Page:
What the hell is SWAG?

Found this term used commonly around in reference, I believe, to products for sale. I know of “Wild Ass Guess” and “Scientific Wild Ass Guess” but those wouldn’t make sense in the context that I keep seeing it.
I’ve looked it up in the dictionary and swag is partially defined as: “stolen loot”, which also doesn’t make sense in the forementioned context.

So what is it then?

Swag is most commonly used today to describe free promotional junk you get from vendors at conventions etc. Free Tshirts, keychains, etc, usually inscribed with a vendor’s name.

SWAG==Scientific Wild-Ass Guess.
Swag==loot, booty, treasure.

Take your pick.

The Online Slang Dictionary gives the following definition:

swag n 1. material; STUFF. (“I won some swag from a local radio station.”)

I have always understood it to mean plunder or stolen goods.

We always described that stuff as “Vendor Vomit”, as in: “The vendor vomited up a whole box of pens, and two notepads.”
[sub]My first simulpost![/sub]

I see swag referred to all the time as a term for freebies at things like club openings and CD release parties. Is that the context you’re talking about? So I’d guess they’re riffing on the ideal of “stolen loot”.



“As usual, Boundless [a club in Toronto] has a heap of swag to raffle off, but wristband holders will have to pay the $5 admission or make a donation to enter the draws.”

But in doing the search on this, I also came across:


“CHRISTMAS EDWARDIAN TEA Tour Benares Historic House and relive the elegant Edwardian era. Later on, enjoy afternoon tea and make Christmas swag from ferns, roses and other decorations.”



Eventually, I realized head shops were total scams, forcing me to make several repeat purchases of the same Stones shirt, which would shrink into a dishrag after two spin cycles. But the Yonge Street swag shacks of today are even bigger scams, with $20 T-shirts, tacky “I Love Toronto” postcards and none of that threatening mystique. I first entered the head shop a naive suburbanite looking for classic rock keepsakes and came out a punk rock convert with a mind blown wide open.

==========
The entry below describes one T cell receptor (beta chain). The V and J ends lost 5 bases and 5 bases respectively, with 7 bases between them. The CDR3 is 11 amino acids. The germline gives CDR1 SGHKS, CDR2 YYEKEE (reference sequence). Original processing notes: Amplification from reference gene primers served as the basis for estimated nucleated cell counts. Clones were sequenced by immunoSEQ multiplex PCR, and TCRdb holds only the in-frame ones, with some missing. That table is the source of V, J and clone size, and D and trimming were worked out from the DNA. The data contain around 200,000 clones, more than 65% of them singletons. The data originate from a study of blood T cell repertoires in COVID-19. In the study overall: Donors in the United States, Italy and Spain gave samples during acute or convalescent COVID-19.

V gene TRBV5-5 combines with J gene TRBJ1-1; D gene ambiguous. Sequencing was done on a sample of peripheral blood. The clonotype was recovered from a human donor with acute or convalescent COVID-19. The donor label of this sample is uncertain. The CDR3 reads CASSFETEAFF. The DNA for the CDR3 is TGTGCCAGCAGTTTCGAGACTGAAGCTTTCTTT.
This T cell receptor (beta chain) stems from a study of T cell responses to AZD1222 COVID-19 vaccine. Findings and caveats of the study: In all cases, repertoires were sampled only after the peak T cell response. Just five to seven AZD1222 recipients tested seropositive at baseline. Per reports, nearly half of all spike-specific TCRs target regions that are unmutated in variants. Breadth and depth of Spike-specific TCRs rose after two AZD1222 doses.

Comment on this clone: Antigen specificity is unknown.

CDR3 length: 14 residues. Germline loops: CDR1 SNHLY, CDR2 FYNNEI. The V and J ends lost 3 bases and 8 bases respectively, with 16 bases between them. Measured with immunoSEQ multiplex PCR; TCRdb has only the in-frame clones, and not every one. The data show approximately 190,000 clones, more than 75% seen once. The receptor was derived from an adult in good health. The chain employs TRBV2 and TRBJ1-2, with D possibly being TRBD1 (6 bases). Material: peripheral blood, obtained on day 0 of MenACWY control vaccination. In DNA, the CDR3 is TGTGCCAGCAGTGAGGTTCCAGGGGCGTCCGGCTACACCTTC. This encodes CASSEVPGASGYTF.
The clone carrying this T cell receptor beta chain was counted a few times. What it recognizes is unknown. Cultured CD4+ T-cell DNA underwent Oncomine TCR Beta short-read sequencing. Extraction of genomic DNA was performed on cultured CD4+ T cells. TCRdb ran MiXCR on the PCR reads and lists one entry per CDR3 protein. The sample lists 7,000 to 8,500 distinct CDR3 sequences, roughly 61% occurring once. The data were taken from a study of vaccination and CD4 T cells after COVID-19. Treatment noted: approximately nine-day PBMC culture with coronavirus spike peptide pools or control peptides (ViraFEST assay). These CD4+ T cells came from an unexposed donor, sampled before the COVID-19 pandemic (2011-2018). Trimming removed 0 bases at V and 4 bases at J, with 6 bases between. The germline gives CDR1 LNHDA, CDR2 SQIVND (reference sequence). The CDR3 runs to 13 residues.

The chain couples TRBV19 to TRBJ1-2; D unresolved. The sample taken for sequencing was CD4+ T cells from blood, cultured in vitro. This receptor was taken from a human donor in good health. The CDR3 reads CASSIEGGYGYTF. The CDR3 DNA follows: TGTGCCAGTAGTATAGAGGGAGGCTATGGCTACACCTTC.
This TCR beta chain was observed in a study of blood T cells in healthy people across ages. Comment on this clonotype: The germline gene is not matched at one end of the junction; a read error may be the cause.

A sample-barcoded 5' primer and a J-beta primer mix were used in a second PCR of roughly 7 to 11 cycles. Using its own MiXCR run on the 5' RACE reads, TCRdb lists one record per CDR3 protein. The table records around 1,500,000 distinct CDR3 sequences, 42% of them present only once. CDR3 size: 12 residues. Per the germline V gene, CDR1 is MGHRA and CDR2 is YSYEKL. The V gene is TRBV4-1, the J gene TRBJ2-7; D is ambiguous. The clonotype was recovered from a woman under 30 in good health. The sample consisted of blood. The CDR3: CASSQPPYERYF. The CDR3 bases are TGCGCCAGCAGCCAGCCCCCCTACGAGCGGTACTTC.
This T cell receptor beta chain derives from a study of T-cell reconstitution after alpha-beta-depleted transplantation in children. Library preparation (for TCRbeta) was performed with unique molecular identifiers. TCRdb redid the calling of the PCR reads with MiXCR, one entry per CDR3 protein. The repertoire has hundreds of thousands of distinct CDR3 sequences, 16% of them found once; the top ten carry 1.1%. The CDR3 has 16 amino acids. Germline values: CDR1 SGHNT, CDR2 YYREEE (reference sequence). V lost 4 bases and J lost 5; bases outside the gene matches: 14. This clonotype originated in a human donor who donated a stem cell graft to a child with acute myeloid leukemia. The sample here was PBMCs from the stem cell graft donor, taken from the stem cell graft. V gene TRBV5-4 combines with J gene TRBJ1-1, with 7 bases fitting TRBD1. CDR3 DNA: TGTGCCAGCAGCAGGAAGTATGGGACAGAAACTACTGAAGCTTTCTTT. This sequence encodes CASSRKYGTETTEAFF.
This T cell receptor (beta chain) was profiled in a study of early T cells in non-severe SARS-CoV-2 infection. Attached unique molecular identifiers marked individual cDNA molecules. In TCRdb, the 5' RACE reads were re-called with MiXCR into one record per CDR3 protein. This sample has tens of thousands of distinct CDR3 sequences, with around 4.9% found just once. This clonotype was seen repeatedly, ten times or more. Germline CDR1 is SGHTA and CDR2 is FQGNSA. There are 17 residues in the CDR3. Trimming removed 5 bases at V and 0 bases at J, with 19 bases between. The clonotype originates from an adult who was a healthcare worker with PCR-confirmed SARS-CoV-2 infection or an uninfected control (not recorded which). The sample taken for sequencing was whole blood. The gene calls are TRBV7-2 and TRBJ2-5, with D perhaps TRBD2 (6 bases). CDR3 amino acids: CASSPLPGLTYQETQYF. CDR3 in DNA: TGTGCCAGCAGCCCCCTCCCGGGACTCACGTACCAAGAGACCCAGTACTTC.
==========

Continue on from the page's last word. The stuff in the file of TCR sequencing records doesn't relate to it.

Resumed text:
So it looks like swag can be:

  1. free stuff at a club event
  2. chintzy stuff, particularly stuff you get at head shops.
  3. Hi Opal!


Quintuple simul post! Is that a record? :wink:

My first post and it’s a legitimate answer to a question. Kind of.

SWAG stands for “stuff we all get.” Which makes sense since you don’t have to be special to get it–it’s just promotional crap that they give to everyone.

Since they’ve so often proved wrong before, I tend to have an automatic doubt when a word origin is explained as an acronym. It does show up with many interpretations in the Acronym Finder, but they don’t offer cites for where they found them. Most were surely assigned after the word came into a particular use.

Unfortunately, I don’t have a better explanation. Swag in the sense of a draped decoration appears to be of Icelandic origin, according to dictionary.com, but they don’t show an origin for the slang term referring to stolen property. This slang term seems surely where the current meaning of ‘free stuff’ originates.

The Word Detective hasn’t covered this word. I’ll submit the question, but it will doubtless take a while for him to reasearch and write a column on it.

At Microsoft, the employees have two different words. One is SWAG, for “stuff we all get”, and SWAT, for "stuff we all take.

Microsoft is notorious for giving clients free junk, aside from the occasional embroidered polo. Also monogrammed Koosh® Balls, foam rubber stress balls, pens, stationary etc.

Like the word suggests. Stolen patch cords, CDR’s, microwaves, you name it. Alot of Microsoft employees figure that “the company can afford it so why not?”

Don’t forget the song “Waltzing Matilda”; that’s another use of the word (for an Australian anyways). First line - “there once was a swagman, camped beside a billabong…” A wandering-type traveler who carries whatever he owns on his back. This is similar to the other older definitions; sort of refering again to general junk that’s not particularly valuable in a dollar sense that people have or accumulate.

Try this:

Obviously, a lot of answers here, but the first one that came to mind for me was that of fabric/drapery, ie “a swag of cloth.” 'Course, my familiy is in the crafts business, so YMMV.

Actually, the first thing that came to my mind when I thought about swag:

“Dennis Moore, Dennis Moore
Galloping through the sward
Dennis Moore, Dennis Moore
And his horse Concorde
He steals from the rich
And gives to the poor
Mr Moore, Mr Moore, Mr Moore…”